Old timers call them aircraft boneyards, when referring to the massive areas allocated in U.S. deserts for the storage of aircraft which are no longer serviceable or which have been
temporarily placed there by carriers who may still want to bring them back to life at a later stage. During the past decade many older Boeing and Douglas freighters which are still serviceable
were put there. Many are now back in service due to high demand – but for how long?
Older B747-400F and MD-11F catering for high demand
There were a considerable number of the above aircraft ferried out to the U.S. desert parking spaces when air cargo demand went down some years ago and when newer Boeing and Airbus freighters
came on the market which were much more economical to operate.
This changed again a couple of years ago when air cargo demand picked up, started to boom and the market showed a twelve-month high demand and not just during the traditional last quarter of
every year. The B747-400s and MD-11Fs came out of the mothballs and are now operating alongside their younger successors. On the other hand, Cargolux have announced that they intend to add a
further two B747-400Fs back into the fleet next year as well as having Emirates SkyCargo return another -400F, which is leased to EK by CV, back to them. Cargolux is not alone in this as others
such as Silk Way Airlines are doing the same.
Is the fuel price going to kill the return of the B747-400F and MD-11F?
When cargo operators got serious about returning older models to their fleets in
order to cater for demand for space, the Jet-A1 aviation fuel price was just below US$1.60 per gallon. This low price compensated quite a lot for the higher operating (fuel consumption) costs for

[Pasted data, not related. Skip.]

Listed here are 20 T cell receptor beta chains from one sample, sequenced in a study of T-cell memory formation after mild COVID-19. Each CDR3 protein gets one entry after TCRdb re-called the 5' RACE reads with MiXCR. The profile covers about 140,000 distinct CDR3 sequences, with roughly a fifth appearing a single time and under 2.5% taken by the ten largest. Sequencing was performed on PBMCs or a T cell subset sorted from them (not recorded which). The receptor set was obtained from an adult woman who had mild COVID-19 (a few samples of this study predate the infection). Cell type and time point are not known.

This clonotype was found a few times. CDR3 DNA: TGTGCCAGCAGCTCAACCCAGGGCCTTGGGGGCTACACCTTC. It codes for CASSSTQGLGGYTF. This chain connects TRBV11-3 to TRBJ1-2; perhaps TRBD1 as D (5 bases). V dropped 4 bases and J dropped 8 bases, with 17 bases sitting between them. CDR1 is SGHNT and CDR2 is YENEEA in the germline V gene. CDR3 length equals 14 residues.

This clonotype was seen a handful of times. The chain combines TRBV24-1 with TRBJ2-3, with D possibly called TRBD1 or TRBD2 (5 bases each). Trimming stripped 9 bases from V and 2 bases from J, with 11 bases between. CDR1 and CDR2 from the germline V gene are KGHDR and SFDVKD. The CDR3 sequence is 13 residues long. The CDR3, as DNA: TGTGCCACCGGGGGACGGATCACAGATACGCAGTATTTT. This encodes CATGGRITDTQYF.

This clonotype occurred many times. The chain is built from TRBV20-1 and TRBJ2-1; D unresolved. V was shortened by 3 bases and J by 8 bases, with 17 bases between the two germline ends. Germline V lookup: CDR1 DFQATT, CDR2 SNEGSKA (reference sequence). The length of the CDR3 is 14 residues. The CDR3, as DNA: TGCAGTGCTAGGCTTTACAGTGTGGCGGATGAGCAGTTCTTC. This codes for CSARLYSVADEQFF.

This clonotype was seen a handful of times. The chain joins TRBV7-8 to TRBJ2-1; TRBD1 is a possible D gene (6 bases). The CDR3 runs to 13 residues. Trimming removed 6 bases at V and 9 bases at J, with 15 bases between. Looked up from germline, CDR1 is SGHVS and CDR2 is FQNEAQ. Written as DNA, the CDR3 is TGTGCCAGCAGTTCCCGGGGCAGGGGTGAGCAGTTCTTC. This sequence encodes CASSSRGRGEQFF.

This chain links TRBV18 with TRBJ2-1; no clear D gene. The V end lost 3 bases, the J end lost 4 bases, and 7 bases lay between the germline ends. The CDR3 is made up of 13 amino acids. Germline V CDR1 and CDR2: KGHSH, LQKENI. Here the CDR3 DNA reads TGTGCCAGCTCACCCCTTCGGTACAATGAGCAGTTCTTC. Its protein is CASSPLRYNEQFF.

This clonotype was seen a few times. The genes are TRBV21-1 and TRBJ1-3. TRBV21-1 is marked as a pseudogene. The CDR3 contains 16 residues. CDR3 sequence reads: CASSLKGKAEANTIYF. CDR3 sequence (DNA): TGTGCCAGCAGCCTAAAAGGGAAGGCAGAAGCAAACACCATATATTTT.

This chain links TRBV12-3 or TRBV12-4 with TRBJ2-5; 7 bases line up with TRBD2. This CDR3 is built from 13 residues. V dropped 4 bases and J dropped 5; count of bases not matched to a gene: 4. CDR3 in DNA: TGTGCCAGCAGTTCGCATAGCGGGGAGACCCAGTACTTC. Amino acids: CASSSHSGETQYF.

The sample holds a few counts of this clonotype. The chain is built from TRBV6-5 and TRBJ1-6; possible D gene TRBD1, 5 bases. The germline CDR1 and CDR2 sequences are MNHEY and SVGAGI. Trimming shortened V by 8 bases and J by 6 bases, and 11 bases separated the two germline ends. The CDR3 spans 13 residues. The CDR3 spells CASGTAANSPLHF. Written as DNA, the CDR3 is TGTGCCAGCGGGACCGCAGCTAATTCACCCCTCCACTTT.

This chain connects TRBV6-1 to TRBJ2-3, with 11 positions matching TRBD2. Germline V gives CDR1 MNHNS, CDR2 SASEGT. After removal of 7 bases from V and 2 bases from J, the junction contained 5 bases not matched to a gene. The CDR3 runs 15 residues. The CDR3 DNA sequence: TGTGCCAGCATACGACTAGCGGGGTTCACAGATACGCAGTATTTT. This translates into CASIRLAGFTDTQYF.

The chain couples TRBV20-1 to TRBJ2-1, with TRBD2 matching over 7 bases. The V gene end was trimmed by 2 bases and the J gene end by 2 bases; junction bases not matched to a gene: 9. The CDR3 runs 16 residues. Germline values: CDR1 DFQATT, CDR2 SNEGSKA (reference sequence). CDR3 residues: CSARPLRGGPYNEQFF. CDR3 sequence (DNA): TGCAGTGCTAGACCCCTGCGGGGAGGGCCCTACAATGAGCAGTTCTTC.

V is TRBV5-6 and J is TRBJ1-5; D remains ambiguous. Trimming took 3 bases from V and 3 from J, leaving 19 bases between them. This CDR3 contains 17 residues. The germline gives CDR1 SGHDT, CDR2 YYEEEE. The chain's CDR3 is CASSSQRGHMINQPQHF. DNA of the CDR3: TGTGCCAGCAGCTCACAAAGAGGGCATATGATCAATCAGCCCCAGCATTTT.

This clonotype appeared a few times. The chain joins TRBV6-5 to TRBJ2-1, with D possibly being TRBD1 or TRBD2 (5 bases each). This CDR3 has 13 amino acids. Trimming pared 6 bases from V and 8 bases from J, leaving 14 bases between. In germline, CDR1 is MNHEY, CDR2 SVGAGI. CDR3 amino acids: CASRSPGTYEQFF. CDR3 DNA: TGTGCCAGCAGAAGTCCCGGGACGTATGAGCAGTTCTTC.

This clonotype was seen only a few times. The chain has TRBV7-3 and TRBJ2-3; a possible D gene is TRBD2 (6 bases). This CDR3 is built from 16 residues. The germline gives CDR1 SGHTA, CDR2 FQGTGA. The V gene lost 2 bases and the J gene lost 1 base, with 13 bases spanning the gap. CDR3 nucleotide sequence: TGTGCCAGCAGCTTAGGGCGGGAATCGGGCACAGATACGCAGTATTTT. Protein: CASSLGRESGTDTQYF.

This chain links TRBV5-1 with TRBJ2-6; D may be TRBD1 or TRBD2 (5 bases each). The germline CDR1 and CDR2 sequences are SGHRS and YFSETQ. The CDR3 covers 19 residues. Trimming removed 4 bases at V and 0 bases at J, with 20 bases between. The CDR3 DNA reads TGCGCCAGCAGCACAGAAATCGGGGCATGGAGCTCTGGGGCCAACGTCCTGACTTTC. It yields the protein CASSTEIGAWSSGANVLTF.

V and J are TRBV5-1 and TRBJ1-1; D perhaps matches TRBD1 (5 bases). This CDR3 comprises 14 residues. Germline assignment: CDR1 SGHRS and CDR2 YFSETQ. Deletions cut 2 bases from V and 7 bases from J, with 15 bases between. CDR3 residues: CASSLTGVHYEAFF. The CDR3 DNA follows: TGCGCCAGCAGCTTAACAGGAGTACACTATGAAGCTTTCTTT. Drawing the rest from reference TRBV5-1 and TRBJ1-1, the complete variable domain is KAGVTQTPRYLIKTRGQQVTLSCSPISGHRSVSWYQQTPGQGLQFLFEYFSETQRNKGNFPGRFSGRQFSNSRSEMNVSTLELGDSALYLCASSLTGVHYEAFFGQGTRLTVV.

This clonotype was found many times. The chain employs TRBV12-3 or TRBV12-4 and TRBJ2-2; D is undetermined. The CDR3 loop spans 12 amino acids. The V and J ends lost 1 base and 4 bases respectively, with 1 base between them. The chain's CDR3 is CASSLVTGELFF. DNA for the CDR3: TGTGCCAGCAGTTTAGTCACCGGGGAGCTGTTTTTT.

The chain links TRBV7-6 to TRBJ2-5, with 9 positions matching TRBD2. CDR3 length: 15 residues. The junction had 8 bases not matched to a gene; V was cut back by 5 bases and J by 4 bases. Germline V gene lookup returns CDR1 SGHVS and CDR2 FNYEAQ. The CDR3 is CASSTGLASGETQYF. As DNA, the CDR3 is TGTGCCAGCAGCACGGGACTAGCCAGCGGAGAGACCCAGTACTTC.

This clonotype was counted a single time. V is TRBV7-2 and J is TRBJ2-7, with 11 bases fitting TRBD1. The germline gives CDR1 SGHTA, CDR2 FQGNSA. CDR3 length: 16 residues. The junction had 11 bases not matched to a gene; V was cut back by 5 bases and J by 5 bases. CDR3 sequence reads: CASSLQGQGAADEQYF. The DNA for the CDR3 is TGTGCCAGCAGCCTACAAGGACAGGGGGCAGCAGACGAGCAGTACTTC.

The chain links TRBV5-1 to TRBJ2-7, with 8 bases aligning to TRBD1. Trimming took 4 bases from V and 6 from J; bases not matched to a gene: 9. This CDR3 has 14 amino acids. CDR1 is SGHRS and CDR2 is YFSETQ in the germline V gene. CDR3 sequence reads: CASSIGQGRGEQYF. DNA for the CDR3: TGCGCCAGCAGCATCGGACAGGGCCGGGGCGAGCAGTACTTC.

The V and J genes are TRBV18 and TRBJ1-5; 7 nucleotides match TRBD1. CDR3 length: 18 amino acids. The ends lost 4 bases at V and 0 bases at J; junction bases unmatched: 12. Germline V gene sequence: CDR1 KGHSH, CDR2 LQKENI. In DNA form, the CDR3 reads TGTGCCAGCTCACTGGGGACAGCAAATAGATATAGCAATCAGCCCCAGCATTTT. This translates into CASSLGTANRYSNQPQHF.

these aircraft. On top of that payloads are recording almost an average of around 80% – a good revenue and yield factor.
The world has seen considerable upheaval since then and despite continued booming air cargo demand, politically place many question marks on the further development of world trade. The
uncertainty has hit the crude oil pricing again and now IATA’s latest Jet Fuel Price Monitor indicates that the Jet-A1 price per gallon has risen in May to an average of around US$2.24 per
gallon. Versus a month ago, this represents a further increase of almost 8% per gallon. IATA figures also show that with an average price of US$84 per barrel for oil, that the impact on the
global aviation fuel bill for 2018 will be an increase of more than US$40 billion compared to what was indicated at the beginning of 2018.
Who carries the bill?
Is there a real danger that older aircraft will go back into the desert? Probably not at the moment as the market is buoyant, e-commerce continues to develop with leaps and bounds and shippers
are clamoring for space either on regular cargo flights, belly holds of passenger aircraft or even trying to fix long-term charters with carriers in order to ensure they have guaranteed
So far, so good!
Carriers will have to consider hiking rates even further now as it seems that there is no danger in the near future that demand will drop and that, if this were the case, agents and shippers
would demand lower rates again.
The air cargo handlers also have their hands full in trying to cope correctly with all handling aspects of this growth. One can only hope that the carriers will also now honour this and not start
putting pressure again on them to lower their handling rates. Handlers these days work on pretty thin margins and it is also time that they reap the benefit out of the boom.
Fuel prices may well go up even further before the end of the year, but the demand has ensured that the old birds come out of the desert and it’s up to the carriers to see that a decent yield
comes out of it. Maybe there will be some reprieve as the crude oil price dropped to under US$80 per barrel at the end of last week as Russia and Saudia Arabia said they would increase
production. Question is, for how long?
Anyway, it’s nice to see the older freighters in the skies again, although they are destined to go back into mothballs sometime.
John Mc Donagh